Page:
As acknowledged by McDonnell and Moon, considering that millions of babies have probably been swaddled at some point during the years studied, 36 is not a lot of incidents. However, given that CPSC is a voluntary database and without a firm denominator, we have no way of knowing the true rate of injury or death associated with the use of swaddling practices or products. Our aim, of course, is zero.
Even without denominators, it is clear from this report that swaddling in ordinary blankets is not a safe practice beyond the immediate newborn period. An ordinary blanket has nothing to keep it securely in place, and with very little movement at all, it ends up becoming a loose piece of bedding in the infant's sleeping environment -- the very thing we advise against when we teach parents about safe sleep.
Swaddling is almost universally practiced in birth hospitals, primarily as a thermoregulatory measure. Parents are taught to never place loose blankets on top of their infants, and because hospitals aren't able to supply warm, fleecy infant sleepers (baby pajamas) for newborn infants, babies are dressed in cotton T-shirts and wrapped in standard, hospital-issued blankets to keep them warm while they sleep in their bassinets. Many new parents simply model this behavior when they take their newborns home from the hospital, substituting a better-quality blanket or a product purchased for the purpose of swaddling.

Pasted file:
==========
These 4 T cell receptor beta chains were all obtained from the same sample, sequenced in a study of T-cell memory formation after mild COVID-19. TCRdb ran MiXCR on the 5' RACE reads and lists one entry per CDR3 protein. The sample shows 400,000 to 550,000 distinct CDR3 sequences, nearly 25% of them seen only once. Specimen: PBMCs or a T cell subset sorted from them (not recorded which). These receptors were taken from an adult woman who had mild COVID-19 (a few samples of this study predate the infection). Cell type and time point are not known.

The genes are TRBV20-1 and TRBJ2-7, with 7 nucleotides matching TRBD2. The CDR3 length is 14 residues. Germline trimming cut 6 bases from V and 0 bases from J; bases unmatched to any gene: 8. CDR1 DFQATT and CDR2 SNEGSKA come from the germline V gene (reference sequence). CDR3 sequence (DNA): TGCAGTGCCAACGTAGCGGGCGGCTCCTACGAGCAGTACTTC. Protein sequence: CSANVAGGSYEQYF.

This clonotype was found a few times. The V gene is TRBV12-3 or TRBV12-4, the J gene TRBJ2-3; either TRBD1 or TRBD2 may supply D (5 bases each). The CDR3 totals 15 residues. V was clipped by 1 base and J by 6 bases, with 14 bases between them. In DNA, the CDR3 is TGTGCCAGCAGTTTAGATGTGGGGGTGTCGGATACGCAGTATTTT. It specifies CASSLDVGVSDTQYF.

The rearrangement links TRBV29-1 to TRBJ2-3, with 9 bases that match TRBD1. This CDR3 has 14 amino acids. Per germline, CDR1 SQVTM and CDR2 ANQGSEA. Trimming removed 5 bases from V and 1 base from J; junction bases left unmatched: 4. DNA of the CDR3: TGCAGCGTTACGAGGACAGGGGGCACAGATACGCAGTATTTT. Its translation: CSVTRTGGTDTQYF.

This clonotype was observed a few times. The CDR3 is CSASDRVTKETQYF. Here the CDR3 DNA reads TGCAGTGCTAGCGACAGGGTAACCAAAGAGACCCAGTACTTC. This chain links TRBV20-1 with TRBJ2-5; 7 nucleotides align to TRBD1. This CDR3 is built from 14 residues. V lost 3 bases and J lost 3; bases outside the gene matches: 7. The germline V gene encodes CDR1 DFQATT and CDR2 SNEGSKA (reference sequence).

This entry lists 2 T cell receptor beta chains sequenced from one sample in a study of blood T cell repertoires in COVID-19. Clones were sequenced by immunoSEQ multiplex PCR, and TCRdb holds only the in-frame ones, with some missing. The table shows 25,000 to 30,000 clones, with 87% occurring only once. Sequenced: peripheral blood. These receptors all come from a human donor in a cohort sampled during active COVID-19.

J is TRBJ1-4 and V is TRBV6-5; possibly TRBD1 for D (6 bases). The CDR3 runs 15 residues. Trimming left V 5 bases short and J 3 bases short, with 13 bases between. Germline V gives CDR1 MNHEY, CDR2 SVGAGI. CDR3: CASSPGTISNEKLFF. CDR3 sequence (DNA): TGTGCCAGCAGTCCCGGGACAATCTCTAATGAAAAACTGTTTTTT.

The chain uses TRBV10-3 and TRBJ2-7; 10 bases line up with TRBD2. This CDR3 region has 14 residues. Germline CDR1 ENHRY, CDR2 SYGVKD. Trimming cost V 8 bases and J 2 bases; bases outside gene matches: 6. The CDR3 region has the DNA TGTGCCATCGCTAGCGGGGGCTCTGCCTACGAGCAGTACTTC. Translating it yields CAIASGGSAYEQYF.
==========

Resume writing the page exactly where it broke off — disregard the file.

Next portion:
Strictly speaking, a newborn infant doesn't need to be swaddled to be put down to sleep. Swaddling is a parenting choice, like breastfeeding or using a pacifier. The infant can be dressed in a sleeper of an appropriate fabric weight for the season and the temperature of the home, and placed supine in a crib with no other wrapping at all. However, some studies have shown that swaddling prevents the supine infant from waking spontaneously by minimizing arousals during rapid eye movement (REM) sleep.[3,4] In other words, the swaddled infant doesn't wake him or herself with jerking "startle" movements of the arms or legs that often happen during REM sleep. This, along with less overall crying, is why many people swaddle a healthy supine sleeping infant during sleep.
Medscape Nurses © 2014 WebMD, LLC
Cite this: Laura A. Stokowski. Death From Swaddling - Medscape - Mar 14, 2014.